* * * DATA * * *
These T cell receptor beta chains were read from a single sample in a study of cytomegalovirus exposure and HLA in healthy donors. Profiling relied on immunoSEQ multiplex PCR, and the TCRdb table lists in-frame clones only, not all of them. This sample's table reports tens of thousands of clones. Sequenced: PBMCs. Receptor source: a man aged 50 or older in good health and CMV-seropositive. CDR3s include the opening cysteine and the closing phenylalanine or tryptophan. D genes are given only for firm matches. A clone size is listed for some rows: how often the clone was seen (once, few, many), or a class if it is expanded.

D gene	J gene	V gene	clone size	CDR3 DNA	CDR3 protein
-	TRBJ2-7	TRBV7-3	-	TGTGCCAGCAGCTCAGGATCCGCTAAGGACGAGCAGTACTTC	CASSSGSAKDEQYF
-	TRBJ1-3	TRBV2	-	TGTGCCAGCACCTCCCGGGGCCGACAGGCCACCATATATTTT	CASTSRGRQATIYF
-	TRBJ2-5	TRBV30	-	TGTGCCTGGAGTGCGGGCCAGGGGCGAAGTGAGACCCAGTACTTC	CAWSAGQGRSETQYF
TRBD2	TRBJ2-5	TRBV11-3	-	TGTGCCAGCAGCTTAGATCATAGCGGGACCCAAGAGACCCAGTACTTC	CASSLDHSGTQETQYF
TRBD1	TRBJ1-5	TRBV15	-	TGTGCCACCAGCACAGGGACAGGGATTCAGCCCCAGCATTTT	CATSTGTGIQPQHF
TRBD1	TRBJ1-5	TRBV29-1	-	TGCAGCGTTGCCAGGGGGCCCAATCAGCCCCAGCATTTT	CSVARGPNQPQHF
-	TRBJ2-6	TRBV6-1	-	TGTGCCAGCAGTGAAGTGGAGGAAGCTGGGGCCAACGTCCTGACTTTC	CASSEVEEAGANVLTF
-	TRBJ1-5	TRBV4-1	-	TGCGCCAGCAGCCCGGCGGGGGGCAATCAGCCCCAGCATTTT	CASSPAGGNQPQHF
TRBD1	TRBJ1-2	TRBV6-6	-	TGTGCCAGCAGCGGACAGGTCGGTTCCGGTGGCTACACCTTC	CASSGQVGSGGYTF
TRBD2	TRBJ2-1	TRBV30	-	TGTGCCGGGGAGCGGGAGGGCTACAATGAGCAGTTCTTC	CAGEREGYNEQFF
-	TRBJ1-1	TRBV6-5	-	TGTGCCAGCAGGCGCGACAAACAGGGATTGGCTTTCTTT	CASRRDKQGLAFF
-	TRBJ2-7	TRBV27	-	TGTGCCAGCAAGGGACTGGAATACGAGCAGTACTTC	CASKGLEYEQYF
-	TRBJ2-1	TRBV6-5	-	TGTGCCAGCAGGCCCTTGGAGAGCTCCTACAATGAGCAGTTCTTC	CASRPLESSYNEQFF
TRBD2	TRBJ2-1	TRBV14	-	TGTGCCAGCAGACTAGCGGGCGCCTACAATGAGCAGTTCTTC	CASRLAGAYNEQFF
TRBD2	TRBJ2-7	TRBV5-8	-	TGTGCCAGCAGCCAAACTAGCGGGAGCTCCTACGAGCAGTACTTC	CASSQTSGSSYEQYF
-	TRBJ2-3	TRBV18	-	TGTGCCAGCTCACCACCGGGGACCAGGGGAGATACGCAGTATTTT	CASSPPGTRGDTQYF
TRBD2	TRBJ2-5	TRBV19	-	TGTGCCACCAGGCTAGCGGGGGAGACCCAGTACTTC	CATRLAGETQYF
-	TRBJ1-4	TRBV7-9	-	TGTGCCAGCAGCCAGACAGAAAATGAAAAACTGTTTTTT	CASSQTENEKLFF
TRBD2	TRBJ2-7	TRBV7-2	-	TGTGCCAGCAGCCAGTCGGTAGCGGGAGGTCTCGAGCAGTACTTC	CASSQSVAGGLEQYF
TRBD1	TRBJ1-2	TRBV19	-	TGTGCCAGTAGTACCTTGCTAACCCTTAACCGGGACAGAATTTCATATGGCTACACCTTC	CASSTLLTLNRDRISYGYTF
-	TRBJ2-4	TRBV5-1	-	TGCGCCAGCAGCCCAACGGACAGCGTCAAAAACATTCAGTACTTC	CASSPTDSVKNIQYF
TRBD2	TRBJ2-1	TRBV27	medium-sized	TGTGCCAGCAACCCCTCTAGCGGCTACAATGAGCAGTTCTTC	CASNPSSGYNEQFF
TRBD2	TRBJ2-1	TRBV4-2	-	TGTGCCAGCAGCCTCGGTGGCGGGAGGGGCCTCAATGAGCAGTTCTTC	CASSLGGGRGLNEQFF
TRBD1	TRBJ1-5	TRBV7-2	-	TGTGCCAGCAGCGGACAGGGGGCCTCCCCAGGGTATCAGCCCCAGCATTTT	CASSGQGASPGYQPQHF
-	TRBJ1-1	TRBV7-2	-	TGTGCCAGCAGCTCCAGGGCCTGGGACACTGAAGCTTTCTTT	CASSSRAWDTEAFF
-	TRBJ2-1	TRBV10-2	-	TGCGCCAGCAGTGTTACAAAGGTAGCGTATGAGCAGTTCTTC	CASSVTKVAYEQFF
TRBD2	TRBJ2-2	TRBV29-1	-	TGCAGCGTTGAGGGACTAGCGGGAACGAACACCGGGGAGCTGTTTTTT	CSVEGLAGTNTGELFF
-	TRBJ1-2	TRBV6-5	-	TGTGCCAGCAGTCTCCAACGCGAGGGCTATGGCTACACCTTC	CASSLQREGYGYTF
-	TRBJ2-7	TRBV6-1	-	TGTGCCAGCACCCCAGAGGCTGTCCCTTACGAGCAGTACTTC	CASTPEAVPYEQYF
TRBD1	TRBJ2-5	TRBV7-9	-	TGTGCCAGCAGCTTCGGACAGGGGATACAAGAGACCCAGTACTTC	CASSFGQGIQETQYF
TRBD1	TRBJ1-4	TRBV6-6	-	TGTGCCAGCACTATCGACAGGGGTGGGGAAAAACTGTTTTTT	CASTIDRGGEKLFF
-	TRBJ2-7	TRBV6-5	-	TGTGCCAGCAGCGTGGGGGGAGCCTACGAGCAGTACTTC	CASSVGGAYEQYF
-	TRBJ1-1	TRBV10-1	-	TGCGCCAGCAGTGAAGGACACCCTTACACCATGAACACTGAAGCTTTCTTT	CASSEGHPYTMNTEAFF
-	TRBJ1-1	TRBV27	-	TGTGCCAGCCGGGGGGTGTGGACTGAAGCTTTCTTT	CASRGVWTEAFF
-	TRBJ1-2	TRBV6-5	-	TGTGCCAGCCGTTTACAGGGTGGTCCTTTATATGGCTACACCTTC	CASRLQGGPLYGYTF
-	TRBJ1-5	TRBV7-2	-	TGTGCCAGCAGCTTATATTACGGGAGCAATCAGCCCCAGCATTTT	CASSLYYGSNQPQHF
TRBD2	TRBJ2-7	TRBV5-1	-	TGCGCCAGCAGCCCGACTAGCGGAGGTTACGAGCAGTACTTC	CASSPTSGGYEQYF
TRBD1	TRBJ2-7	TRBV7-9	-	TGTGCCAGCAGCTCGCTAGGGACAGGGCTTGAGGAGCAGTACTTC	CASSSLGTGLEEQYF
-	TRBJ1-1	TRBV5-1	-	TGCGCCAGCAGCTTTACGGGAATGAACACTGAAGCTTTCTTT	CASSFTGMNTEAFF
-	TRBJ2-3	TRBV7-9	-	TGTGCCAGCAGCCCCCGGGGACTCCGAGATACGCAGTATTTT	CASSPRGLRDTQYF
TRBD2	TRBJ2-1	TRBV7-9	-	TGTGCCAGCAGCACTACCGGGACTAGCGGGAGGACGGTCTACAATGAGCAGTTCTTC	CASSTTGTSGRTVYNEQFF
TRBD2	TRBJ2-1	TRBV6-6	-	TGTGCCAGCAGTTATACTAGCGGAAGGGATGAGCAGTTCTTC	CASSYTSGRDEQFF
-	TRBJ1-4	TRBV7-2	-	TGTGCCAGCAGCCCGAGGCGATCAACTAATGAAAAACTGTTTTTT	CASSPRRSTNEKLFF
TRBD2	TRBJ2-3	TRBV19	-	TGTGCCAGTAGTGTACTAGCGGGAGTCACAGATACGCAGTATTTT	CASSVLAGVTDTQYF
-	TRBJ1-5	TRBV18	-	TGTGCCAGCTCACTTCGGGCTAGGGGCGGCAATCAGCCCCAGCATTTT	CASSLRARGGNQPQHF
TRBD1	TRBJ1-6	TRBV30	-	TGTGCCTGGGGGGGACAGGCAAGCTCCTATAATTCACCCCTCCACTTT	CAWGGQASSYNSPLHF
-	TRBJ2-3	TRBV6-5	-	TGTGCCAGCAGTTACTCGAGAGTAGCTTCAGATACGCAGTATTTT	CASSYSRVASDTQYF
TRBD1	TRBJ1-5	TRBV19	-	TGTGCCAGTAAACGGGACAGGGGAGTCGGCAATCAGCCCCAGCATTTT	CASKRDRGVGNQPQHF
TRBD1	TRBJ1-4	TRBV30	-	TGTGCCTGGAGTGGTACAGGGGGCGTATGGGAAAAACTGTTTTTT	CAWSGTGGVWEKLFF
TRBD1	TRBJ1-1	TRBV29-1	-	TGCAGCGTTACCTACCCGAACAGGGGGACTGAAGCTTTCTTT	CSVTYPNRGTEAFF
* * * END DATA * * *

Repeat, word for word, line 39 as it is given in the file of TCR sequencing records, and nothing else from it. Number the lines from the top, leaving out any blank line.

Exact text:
TRBD2	TRBJ2-7	TRBV5-1	-	TGCGCCAGCAGCCCGACTAGCGGAGGTTACGAGCAGTACTTC	CASSPTSGGYEQYF